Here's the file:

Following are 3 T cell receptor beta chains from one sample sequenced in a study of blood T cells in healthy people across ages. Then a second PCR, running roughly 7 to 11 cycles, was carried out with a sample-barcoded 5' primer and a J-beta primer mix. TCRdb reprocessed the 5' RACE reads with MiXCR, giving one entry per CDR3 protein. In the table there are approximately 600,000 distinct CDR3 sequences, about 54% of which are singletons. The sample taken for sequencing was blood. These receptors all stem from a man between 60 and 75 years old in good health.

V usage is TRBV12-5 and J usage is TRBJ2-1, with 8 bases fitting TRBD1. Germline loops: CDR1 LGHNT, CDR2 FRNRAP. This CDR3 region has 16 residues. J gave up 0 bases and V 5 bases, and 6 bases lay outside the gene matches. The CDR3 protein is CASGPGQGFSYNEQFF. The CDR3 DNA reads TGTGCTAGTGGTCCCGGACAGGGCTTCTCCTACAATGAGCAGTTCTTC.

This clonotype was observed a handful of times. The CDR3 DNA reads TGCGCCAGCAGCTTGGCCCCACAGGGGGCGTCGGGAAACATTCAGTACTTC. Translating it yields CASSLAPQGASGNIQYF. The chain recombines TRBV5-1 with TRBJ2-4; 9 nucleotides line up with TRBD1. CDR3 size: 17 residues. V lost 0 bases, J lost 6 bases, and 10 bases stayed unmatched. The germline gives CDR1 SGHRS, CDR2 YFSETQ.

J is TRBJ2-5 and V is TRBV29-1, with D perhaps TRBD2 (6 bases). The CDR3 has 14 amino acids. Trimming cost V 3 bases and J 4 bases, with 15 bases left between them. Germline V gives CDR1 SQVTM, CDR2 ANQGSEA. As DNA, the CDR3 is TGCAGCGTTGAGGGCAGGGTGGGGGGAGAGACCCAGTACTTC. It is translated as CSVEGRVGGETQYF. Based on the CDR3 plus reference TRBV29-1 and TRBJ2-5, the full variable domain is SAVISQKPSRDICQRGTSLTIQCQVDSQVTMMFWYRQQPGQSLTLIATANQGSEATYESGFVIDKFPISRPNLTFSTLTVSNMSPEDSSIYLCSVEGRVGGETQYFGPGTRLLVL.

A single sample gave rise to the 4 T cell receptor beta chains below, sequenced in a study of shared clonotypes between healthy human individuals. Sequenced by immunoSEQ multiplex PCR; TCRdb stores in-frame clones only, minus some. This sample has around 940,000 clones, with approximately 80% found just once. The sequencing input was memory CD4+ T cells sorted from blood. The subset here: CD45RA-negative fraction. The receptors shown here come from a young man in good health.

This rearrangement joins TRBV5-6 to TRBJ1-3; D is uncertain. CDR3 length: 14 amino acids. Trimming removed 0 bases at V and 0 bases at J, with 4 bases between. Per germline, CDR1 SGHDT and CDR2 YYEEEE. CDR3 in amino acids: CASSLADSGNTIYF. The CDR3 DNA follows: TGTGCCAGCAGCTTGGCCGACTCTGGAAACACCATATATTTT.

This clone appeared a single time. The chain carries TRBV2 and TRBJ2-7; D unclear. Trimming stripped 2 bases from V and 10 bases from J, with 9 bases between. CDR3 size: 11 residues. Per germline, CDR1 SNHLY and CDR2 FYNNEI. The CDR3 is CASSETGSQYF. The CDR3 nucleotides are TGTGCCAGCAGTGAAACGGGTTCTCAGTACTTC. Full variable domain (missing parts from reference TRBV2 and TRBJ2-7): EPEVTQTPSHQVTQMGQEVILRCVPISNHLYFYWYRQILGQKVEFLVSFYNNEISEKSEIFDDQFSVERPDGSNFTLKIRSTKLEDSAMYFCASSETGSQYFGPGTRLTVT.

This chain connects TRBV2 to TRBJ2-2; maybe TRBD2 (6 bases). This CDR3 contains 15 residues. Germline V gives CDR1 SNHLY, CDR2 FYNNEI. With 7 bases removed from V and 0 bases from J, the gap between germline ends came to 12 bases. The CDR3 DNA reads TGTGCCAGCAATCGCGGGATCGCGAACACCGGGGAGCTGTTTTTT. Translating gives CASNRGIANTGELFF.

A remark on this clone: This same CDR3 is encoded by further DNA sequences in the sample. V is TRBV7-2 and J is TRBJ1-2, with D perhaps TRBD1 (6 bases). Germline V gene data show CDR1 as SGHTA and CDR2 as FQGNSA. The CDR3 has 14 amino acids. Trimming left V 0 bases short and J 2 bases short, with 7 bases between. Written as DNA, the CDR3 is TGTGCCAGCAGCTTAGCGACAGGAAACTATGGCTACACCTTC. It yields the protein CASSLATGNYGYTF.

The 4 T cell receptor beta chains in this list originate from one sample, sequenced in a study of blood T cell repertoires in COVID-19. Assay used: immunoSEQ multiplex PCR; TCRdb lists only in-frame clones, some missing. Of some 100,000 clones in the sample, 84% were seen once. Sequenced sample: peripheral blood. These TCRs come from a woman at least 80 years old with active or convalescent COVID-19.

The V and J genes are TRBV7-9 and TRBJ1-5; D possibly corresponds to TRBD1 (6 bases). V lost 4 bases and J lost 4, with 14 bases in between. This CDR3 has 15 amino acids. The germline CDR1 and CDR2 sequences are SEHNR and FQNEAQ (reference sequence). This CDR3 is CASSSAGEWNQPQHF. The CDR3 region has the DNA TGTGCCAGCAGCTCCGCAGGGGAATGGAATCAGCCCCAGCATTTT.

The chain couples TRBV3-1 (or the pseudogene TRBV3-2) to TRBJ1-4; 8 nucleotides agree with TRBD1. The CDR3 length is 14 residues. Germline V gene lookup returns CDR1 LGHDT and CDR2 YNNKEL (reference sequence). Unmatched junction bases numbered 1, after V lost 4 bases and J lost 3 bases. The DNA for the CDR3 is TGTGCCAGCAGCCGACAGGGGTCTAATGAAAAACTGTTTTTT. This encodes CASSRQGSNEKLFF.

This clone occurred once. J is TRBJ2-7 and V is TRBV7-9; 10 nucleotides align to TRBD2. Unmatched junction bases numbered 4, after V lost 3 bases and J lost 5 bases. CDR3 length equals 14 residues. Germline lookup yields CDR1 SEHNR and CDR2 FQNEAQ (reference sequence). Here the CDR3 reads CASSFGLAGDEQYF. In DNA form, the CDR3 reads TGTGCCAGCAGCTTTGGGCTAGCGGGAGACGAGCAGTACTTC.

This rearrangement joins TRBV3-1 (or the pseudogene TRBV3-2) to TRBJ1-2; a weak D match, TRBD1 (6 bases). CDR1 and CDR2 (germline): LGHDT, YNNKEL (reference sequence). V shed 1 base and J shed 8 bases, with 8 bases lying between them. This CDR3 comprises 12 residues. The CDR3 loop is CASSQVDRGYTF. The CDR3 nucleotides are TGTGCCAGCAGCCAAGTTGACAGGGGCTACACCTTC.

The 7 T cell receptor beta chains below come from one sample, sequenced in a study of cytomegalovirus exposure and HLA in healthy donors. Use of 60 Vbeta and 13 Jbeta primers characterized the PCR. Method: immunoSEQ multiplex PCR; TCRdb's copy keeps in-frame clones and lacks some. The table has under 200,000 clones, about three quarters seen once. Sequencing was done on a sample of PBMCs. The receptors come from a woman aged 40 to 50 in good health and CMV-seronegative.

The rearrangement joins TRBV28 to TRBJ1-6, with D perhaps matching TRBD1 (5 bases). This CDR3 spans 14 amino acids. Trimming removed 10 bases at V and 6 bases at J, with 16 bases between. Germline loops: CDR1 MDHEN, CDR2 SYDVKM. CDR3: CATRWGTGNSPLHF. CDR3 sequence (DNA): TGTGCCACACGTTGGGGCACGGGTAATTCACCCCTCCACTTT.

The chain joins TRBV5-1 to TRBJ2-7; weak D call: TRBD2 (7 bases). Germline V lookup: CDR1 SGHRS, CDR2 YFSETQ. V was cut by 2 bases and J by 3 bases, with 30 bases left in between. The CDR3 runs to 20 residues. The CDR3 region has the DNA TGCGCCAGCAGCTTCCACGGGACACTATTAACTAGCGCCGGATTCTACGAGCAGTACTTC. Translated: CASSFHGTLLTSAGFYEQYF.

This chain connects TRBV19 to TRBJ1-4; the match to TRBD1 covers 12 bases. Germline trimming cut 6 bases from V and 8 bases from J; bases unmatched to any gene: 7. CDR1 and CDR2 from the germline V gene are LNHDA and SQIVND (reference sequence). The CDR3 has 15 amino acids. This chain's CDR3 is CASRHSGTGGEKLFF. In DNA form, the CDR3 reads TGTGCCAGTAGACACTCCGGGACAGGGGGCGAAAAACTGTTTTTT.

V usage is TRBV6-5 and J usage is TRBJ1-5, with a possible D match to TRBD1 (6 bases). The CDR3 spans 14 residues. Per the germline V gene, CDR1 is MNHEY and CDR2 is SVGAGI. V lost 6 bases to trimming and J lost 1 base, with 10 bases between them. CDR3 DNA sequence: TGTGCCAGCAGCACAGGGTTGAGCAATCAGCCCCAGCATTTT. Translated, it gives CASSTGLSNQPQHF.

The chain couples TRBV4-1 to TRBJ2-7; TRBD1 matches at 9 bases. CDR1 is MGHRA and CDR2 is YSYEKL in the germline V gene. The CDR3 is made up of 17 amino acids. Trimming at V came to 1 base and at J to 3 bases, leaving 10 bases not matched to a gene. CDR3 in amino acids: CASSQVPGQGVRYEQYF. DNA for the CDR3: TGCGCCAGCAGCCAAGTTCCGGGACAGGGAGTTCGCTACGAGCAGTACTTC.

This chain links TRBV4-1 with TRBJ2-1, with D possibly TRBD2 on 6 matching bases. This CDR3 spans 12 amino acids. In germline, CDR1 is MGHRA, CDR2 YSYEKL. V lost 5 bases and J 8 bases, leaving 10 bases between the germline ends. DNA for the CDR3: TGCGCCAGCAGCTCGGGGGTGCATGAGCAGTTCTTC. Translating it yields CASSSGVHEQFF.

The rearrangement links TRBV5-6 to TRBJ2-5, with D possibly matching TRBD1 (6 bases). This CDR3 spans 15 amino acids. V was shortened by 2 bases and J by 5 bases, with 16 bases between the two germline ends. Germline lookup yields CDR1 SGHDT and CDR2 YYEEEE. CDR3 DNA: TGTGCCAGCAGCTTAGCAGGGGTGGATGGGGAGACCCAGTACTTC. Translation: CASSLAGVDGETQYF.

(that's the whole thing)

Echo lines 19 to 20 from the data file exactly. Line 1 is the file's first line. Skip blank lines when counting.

V usage is TRBV6-5 and J usage is TRBJ1-5, with a possible D match to TRBD1 (6 bases). The CDR3 spans 14 residues. Per the germline V gene, CDR1 is MNHEY and CDR2 is SVGAGI. V lost 6 bases to trimming and J lost 1 base, with 10 bases between them. CDR3 DNA sequence: TGTGCCAGCAGCACAGGGTTGAGCAATCAGCCCCAGCATTTT. Translated, it gives CASSTGLSNQPQHF.

The chain couples TRBV4-1 to TRBJ2-7; TRBD1 matches at 9 bases. CDR1 is MGHRA and CDR2 is YSYEKL in the germline V gene. The CDR3 is made up of 17 amino acids. Trimming at V came to 1 base and at J to 3 bases, leaving 10 bases not matched to a gene. CDR3 in amino acids: CASSQVPGQGVRYEQYF. DNA for the CDR3: TGCGCCAGCAGCCAAGTTCCGGGACAGGGAGTTCGCTACGAGCAGTACTTC.